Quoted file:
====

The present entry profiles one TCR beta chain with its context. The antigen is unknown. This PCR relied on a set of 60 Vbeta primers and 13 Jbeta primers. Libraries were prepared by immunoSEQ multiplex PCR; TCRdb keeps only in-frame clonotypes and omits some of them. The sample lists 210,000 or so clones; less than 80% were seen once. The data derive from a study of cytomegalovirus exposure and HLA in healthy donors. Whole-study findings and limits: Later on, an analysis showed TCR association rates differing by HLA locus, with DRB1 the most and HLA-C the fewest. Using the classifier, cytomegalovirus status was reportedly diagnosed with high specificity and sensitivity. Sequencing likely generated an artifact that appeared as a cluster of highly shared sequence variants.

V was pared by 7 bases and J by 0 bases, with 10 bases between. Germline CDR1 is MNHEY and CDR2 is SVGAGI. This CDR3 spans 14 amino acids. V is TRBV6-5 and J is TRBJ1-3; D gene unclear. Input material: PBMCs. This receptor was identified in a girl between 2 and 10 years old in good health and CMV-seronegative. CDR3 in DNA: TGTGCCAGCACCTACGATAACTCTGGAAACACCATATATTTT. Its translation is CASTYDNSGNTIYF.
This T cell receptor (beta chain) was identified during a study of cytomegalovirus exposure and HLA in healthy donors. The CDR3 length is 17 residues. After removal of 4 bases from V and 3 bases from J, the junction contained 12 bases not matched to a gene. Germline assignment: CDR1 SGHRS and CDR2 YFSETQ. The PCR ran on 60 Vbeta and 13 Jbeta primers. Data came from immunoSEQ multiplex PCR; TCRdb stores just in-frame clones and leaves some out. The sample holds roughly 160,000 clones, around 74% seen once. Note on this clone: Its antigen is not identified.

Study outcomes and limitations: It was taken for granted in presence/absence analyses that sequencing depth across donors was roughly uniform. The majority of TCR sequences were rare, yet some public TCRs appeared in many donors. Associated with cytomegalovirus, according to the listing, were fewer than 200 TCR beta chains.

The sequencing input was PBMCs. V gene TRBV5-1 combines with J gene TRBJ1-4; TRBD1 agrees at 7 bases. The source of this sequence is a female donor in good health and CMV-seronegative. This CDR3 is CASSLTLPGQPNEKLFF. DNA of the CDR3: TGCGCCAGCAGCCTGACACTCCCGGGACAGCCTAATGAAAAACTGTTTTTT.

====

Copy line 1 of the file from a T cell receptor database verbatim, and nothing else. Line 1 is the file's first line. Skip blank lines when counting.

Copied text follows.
The present entry profiles one TCR beta chain with its context. The antigen is unknown. This PCR relied on a set of 60 Vbeta primers and 13 Jbeta primers. Libraries were prepared by immunoSEQ multiplex PCR; TCRdb keeps only in-frame clonotypes and omits some of them. The sample lists 210,000 or so clones; less than 80% were seen once. The data derive from a study of cytomegalovirus exposure and HLA in healthy donors. Whole-study findings and limits: Later on, an analysis showed TCR association rates differing by HLA locus, with DRB1 the most and HLA-C the fewest. Using the classifier, cytomegalovirus status was reportedly diagnosed with high specificity and sensitivity. Sequencing likely generated an artifact that appeared as a cluster of highly shared sequence variants.